After the race had started in wet conditions, the track dried out, with Mark Webber leading the way from his Red Bull teammate. After the second set of pit stops, the Australian emerged from the pit lane just in front of Vettel.

The team had said to the drivers before the race that whoever led after the final pit stops would go on to win it. However, Vettel attacked Webber, and eventually got past after two laps of close racing.

In the room behind the podium after the race, Webber said the words “Multi 21 Seb, Multi 21.” This referred to the two coming before the one, meaning Webber should have won the race in front of Vettel.

Elsewhere, Mercedes had their own team orders issues. Nico Rosberg was told to hold his position behind Lewis Hamilton, as the Brit came home for his first podium as a Mercedes driver.

The ‘-Gate’ Section

Rascasse-Gate (Monaco 2006)

The Monaco Grand Prix of 2006 was the seventh race of the Championship with Fernando Alonso leading the Drivers’ standings by 15 points. The Spaniard was the reigning World Champion, and was on course to go on to his second title in as many years, coming into Monte Carlo.

The controversy of the weekend came in the final part of Qualifying. Michael Schumacher had set a time to put his Ferrari on provisional pole position, with all ten drivers then coming into the pits before their final runs for the front row.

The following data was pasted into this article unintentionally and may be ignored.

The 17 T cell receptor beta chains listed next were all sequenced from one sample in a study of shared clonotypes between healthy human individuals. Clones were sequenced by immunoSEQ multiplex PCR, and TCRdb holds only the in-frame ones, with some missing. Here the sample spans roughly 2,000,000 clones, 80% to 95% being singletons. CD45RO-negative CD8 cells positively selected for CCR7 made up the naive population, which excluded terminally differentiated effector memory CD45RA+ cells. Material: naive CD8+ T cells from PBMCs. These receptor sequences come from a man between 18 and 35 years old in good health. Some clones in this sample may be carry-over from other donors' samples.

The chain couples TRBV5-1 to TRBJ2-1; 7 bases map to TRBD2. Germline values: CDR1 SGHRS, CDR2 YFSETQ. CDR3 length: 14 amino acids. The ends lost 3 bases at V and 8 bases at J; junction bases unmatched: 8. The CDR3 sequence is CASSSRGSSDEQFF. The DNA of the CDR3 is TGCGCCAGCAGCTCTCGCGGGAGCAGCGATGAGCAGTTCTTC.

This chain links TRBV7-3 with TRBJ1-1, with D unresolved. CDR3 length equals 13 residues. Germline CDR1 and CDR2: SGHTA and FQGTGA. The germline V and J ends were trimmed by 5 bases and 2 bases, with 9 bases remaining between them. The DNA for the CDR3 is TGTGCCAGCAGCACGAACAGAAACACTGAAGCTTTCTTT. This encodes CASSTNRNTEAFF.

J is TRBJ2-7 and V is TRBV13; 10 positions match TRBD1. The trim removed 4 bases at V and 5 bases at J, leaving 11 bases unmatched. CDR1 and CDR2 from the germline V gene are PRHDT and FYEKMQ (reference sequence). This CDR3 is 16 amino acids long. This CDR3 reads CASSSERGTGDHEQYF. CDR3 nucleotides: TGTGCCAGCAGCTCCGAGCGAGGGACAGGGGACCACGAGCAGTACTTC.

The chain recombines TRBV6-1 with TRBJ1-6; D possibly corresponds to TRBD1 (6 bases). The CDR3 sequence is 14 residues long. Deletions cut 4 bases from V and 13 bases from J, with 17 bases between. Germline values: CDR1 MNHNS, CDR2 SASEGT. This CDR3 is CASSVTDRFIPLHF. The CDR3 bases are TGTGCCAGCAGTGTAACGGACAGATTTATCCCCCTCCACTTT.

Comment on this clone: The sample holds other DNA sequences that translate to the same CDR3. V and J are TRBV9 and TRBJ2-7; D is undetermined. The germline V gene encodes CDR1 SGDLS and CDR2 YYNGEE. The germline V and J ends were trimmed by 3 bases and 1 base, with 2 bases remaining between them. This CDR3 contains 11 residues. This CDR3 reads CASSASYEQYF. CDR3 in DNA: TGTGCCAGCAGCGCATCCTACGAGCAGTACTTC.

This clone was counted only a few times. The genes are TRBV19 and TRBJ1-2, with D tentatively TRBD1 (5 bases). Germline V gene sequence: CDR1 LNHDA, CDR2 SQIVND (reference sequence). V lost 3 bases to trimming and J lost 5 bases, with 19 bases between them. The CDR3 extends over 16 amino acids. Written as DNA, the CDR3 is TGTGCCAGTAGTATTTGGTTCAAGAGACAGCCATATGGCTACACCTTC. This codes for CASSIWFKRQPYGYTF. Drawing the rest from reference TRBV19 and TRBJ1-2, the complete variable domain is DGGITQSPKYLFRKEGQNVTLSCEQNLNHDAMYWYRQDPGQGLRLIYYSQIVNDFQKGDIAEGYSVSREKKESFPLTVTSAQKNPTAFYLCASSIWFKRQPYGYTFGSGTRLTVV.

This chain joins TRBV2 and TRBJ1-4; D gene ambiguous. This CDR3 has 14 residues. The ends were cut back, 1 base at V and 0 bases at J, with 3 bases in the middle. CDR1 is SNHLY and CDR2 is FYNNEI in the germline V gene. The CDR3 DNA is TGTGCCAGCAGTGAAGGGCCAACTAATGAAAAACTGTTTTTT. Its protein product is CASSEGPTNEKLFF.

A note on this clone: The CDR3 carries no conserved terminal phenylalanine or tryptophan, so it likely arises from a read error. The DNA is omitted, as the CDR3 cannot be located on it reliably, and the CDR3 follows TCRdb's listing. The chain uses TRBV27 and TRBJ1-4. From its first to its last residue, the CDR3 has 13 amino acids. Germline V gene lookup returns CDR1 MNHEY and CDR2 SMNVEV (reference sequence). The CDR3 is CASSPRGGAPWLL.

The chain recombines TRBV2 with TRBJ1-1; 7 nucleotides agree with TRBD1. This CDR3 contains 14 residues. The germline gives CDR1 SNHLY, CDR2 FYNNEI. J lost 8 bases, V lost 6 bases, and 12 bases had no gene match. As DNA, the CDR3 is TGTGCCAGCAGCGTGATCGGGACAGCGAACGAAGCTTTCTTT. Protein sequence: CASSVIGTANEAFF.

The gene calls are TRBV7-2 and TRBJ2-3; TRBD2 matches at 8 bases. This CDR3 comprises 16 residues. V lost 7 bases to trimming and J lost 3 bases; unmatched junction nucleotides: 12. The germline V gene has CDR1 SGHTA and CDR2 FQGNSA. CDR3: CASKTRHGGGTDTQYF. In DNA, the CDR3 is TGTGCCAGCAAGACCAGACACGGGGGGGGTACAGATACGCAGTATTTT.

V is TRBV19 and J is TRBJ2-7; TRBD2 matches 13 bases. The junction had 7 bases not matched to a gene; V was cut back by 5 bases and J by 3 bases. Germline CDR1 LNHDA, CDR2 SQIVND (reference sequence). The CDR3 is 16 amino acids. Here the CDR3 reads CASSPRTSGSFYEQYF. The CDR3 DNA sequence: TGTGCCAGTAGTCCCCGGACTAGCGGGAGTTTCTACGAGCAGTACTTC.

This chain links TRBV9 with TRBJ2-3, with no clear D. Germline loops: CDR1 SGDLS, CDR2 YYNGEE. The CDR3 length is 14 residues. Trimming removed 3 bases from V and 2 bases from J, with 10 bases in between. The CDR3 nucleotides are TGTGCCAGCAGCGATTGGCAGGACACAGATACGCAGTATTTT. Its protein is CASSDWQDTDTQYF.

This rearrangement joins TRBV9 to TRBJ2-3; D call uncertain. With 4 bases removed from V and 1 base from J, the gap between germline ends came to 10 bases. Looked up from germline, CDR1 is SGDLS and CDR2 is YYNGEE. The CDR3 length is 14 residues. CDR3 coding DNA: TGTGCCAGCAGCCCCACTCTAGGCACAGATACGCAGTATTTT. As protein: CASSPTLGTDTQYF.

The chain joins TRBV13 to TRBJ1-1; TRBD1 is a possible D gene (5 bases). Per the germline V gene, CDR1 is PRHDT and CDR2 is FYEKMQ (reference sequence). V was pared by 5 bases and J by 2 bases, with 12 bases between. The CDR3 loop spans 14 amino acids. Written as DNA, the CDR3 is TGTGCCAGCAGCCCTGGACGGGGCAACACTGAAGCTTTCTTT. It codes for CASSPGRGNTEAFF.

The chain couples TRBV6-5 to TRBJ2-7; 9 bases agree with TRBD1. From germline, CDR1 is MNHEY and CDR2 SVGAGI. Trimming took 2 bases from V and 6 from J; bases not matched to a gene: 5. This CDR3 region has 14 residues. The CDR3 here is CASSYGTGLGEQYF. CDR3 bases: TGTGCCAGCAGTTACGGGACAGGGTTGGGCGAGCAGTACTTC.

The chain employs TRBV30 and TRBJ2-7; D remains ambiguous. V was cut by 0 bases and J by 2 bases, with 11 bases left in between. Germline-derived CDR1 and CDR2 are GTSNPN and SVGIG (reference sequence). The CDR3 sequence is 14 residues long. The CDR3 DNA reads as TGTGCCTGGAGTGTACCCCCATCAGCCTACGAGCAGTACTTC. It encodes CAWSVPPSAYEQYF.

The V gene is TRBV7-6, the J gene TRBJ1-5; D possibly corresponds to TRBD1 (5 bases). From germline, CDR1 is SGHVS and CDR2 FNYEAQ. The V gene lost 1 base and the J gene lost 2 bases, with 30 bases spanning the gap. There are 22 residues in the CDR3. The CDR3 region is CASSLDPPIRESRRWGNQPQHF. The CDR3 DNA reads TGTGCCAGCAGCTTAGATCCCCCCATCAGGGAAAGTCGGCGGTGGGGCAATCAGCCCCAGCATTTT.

However, as Schumacher came round Rascasse, the penultimate turn, his car came to a halt, meaning all the drivers behind him, including Alonso, had to abort their laps, meaning the German was on pole position.

The stewards found that he was guilty of impeding rival cars, and that he deliberately parked his Ferrari at the exit of Rascasse in an attempt to get pole position.

He was demoted to the back of the grid and would choose to start from the pit lane in Sunday’s race. Alonso went on to win the Monaco Grand Prix, his first triumph in the principality. The Renault driver would also go on to become the youngest man to win back-to-back World titles at the end of the season.

Spy-Gate (2007)

The 2007 Formula 1 World Championship was one of the closest in the history of the sport. Ferrari’s Kimi Raikkonen would go on to win the Drivers’ title by a single point from both McLaren drivers, Fernando Alonso and Lewis Hamilton. However, the story off the track was one of subterfuge.

‘Spy-gate’ was a case involving both the Ferrari and McLaren teams during the 2007 season. The case saw Nigel Stepney, Ferrari’s Head of Team Performance Development, dismissed, after an internal investigation by the Italian team.

On the same day as they dismissed Stepney, Ferrari also took action against Mike Coughlan, an engineer from McLaren. 780 pages of Ferrari documents were found in Coughlan’s home, and he was dismissed by the McLaren team soon after.

McLaren launched their own internal investigation, but found that no other employees knew about the documents until the case had become public knowledge.

The FIA found the team guilty of the allegations, and disqualified McLaren from the 2007 Constructors’ Championship, and a record fine of $100million.